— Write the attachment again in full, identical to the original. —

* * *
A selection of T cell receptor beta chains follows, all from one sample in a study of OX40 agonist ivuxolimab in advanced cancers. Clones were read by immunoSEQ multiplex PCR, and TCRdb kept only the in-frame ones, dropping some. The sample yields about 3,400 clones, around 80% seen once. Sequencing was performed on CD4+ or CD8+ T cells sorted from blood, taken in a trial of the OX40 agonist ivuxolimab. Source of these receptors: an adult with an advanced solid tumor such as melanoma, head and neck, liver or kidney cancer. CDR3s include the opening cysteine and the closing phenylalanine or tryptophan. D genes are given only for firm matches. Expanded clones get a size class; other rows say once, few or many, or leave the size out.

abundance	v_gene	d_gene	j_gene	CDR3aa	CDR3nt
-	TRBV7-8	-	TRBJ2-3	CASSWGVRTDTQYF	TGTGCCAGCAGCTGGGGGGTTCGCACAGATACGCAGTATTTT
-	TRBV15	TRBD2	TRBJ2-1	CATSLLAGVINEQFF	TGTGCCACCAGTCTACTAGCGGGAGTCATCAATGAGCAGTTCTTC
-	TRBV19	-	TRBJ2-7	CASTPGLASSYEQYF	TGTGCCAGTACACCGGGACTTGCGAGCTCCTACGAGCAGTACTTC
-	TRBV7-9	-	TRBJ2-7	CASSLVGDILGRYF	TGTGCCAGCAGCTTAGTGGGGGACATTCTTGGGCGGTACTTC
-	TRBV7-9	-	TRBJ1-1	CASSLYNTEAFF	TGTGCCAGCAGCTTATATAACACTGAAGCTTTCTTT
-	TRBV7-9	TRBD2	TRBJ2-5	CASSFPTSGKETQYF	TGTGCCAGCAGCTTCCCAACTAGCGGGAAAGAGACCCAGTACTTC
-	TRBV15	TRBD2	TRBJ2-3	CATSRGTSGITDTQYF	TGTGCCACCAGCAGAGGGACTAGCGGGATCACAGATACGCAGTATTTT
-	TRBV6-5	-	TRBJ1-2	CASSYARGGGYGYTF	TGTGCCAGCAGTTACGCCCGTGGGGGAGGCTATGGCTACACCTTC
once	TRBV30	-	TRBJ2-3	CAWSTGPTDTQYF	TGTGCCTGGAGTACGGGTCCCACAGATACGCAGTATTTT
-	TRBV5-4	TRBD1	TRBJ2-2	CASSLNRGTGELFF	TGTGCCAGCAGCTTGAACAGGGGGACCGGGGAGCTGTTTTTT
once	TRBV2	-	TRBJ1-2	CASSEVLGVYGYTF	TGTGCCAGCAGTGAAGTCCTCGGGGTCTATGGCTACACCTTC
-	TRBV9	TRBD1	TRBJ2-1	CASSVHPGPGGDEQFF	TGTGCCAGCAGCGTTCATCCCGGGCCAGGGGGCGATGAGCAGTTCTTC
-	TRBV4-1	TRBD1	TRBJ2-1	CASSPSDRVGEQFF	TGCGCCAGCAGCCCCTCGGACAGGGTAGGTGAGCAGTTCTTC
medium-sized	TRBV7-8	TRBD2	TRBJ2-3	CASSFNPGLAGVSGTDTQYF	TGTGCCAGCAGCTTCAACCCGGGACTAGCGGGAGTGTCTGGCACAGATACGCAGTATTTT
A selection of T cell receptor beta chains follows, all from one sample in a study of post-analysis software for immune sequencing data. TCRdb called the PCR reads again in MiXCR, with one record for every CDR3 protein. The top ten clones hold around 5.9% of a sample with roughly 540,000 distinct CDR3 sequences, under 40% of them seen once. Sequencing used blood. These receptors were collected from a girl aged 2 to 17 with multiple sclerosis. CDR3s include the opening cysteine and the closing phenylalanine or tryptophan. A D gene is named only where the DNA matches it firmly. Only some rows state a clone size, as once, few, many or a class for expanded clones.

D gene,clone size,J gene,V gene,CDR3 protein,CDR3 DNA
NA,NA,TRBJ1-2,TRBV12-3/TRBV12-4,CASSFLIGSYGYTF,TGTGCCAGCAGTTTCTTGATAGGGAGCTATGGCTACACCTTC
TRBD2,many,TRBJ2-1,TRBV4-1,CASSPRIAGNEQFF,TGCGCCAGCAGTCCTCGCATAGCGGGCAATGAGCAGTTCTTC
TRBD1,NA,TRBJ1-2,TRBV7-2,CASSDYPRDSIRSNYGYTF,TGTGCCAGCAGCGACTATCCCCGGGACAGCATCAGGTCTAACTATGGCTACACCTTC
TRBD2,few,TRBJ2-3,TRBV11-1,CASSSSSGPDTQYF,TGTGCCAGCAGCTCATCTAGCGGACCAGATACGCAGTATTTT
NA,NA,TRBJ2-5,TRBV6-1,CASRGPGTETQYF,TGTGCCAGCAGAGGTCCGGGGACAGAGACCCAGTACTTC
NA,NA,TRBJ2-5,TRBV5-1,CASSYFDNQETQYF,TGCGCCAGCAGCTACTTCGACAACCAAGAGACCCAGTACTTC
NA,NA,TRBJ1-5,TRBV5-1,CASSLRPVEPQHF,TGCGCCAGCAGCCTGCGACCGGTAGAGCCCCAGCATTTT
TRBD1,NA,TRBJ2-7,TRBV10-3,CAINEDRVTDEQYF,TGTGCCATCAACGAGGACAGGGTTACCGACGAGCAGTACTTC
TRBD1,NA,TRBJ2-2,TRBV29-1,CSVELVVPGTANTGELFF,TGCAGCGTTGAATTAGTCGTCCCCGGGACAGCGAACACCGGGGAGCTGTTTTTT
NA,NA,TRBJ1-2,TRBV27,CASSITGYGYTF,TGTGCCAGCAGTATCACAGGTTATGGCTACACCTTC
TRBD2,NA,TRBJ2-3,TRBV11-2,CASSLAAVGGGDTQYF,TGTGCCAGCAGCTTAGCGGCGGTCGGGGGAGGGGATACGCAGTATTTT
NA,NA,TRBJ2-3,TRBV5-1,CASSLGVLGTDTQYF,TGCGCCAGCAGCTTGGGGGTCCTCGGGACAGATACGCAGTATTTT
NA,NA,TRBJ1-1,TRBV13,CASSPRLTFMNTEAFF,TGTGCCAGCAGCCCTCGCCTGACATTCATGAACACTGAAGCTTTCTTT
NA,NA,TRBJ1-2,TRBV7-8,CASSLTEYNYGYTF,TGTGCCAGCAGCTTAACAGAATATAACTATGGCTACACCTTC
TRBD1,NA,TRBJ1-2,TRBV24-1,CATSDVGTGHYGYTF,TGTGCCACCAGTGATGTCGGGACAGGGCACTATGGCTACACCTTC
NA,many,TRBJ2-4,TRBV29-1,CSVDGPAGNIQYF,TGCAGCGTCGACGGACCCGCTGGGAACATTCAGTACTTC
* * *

A selection of T cell receptor beta chains follows, all from one sample in a study of OX40 agonist ivuxolimab in advanced cancers. Clones were read by immunoSEQ multiplex PCR, and TCRdb kept only the in-frame ones, dropping some. The sample yields about 3,400 clones, around 80% seen once. Sequencing was performed on CD4+ or CD8+ T cells sorted from blood, taken in a trial of the OX40 agonist ivuxolimab. Source of these receptors: an adult with an advanced solid tumor such as melanoma, head and neck, liver or kidney cancer. CDR3s include the opening cysteine and the closing phenylalanine or tryptophan. D genes are given only for firm matches. Expanded clones get a size class; other rows say once, few or many, or leave the size out.

abundance	v_gene	d_gene	j_gene	CDR3aa	CDR3nt
-	TRBV7-8	-	TRBJ2-3	CASSWGVRTDTQYF	TGTGCCAGCAGCTGGGGGGTTCGCACAGATACGCAGTATTTT
-	TRBV15	TRBD2	TRBJ2-1	CATSLLAGVINEQFF	TGTGCCACCAGTCTACTAGCGGGAGTCATCAATGAGCAGTTCTTC
-	TRBV19	-	TRBJ2-7	CASTPGLASSYEQYF	TGTGCCAGTACACCGGGACTTGCGAGCTCCTACGAGCAGTACTTC
-	TRBV7-9	-	TRBJ2-7	CASSLVGDILGRYF	TGTGCCAGCAGCTTAGTGGGGGACATTCTTGGGCGGTACTTC
-	TRBV7-9	-	TRBJ1-1	CASSLYNTEAFF	TGTGCCAGCAGCTTATATAACACTGAAGCTTTCTTT
-	TRBV7-9	TRBD2	TRBJ2-5	CASSFPTSGKETQYF	TGTGCCAGCAGCTTCCCAACTAGCGGGAAAGAGACCCAGTACTTC
-	TRBV15	TRBD2	TRBJ2-3	CATSRGTSGITDTQYF	TGTGCCACCAGCAGAGGGACTAGCGGGATCACAGATACGCAGTATTTT
-	TRBV6-5	-	TRBJ1-2	CASSYARGGGYGYTF	TGTGCCAGCAGTTACGCCCGTGGGGGAGGCTATGGCTACACCTTC
once	TRBV30	-	TRBJ2-3	CAWSTGPTDTQYF	TGTGCCTGGAGTACGGGTCCCACAGATACGCAGTATTTT
-	TRBV5-4	TRBD1	TRBJ2-2	CASSLNRGTGELFF	TGTGCCAGCAGCTTGAACAGGGGGACCGGGGAGCTGTTTTTT
once	TRBV2	-	TRBJ1-2	CASSEVLGVYGYTF	TGTGCCAGCAGTGAAGTCCTCGGGGTCTATGGCTACACCTTC
-	TRBV9	TRBD1	TRBJ2-1	CASSVHPGPGGDEQFF	TGTGCCAGCAGCGTTCATCCCGGGCCAGGGGGCGATGAGCAGTTCTTC
-	TRBV4-1	TRBD1	TRBJ2-1	CASSPSDRVGEQFF	TGCGCCAGCAGCCCCTCGGACAGGGTAGGTGAGCAGTTCTTC
medium-sized	TRBV7-8	TRBD2	TRBJ2-3	CASSFNPGLAGVSGTDTQYF	TGTGCCAGCAGCTTCAACCCGGGACTAGCGGGAGTGTCTGGCACAGATACGCAGTATTTT
A selection of T cell receptor beta chains follows, all from one sample in a study of post-analysis software for immune sequencing data. TCRdb called the PCR reads again in MiXCR, with one record for every CDR3 protein. The top ten clones hold around 5.9% of a sample with roughly 540,000 distinct CDR3 sequences, under 40% of them seen once. Sequencing used blood. These receptors were collected from a girl aged 2 to 17 with multiple sclerosis. CDR3s include the opening cysteine and the closing phenylalanine or tryptophan. A D gene is named only where the DNA matches it firmly. Only some rows state a clone size, as once, few, many or a class for expanded clones.

D gene,clone size,J gene,V gene,CDR3 protein,CDR3 DNA
NA,NA,TRBJ1-2,TRBV12-3/TRBV12-4,CASSFLIGSYGYTF,TGTGCCAGCAGTTTCTTGATAGGGAGCTATGGCTACACCTTC
TRBD2,many,TRBJ2-1,TRBV4-1,CASSPRIAGNEQFF,TGCGCCAGCAGTCCTCGCATAGCGGGCAATGAGCAGTTCTTC
TRBD1,NA,TRBJ1-2,TRBV7-2,CASSDYPRDSIRSNYGYTF,TGTGCCAGCAGCGACTATCCCCGGGACAGCATCAGGTCTAACTATGGCTACACCTTC
TRBD2,few,TRBJ2-3,TRBV11-1,CASSSSSGPDTQYF,TGTGCCAGCAGCTCATCTAGCGGACCAGATACGCAGTATTTT
NA,NA,TRBJ2-5,TRBV6-1,CASRGPGTETQYF,TGTGCCAGCAGAGGTCCGGGGACAGAGACCCAGTACTTC
NA,NA,TRBJ2-5,TRBV5-1,CASSYFDNQETQYF,TGCGCCAGCAGCTACTTCGACAACCAAGAGACCCAGTACTTC
NA,NA,TRBJ1-5,TRBV5-1,CASSLRPVEPQHF,TGCGCCAGCAGCCTGCGACCGGTAGAGCCCCAGCATTTT
TRBD1,NA,TRBJ2-7,TRBV10-3,CAINEDRVTDEQYF,TGTGCCATCAACGAGGACAGGGTTACCGACGAGCAGTACTTC
TRBD1,NA,TRBJ2-2,TRBV29-1,CSVELVVPGTANTGELFF,TGCAGCGTTGAATTAGTCGTCCCCGGGACAGCGAACACCGGGGAGCTGTTTTTT
NA,NA,TRBJ1-2,TRBV27,CASSITGYGYTF,TGTGCCAGCAGTATCACAGGTTATGGCTACACCTTC
TRBD2,NA,TRBJ2-3,TRBV11-2,CASSLAAVGGGDTQYF,TGTGCCAGCAGCTTAGCGGCGGTCGGGGGAGGGGATACGCAGTATTTT
NA,NA,TRBJ2-3,TRBV5-1,CASSLGVLGTDTQYF,TGCGCCAGCAGCTTGGGGGTCCTCGGGACAGATACGCAGTATTTT
NA,NA,TRBJ1-1,TRBV13,CASSPRLTFMNTEAFF,TGTGCCAGCAGCCCTCGCCTGACATTCATGAACACTGAAGCTTTCTTT
NA,NA,TRBJ1-2,TRBV7-8,CASSLTEYNYGYTF,TGTGCCAGCAGCTTAACAGAATATAACTATGGCTACACCTTC
TRBD1,NA,TRBJ1-2,TRBV24-1,CATSDVGTGHYGYTF,TGTGCCACCAGTGATGTCGGGACAGGGCACTATGGCTACACCTTC
NA,many,TRBJ2-4,TRBV29-1,CSVDGPAGNIQYF,TGCAGCGTCGACGGACCCGCTGGGAACATTCAGTACTTC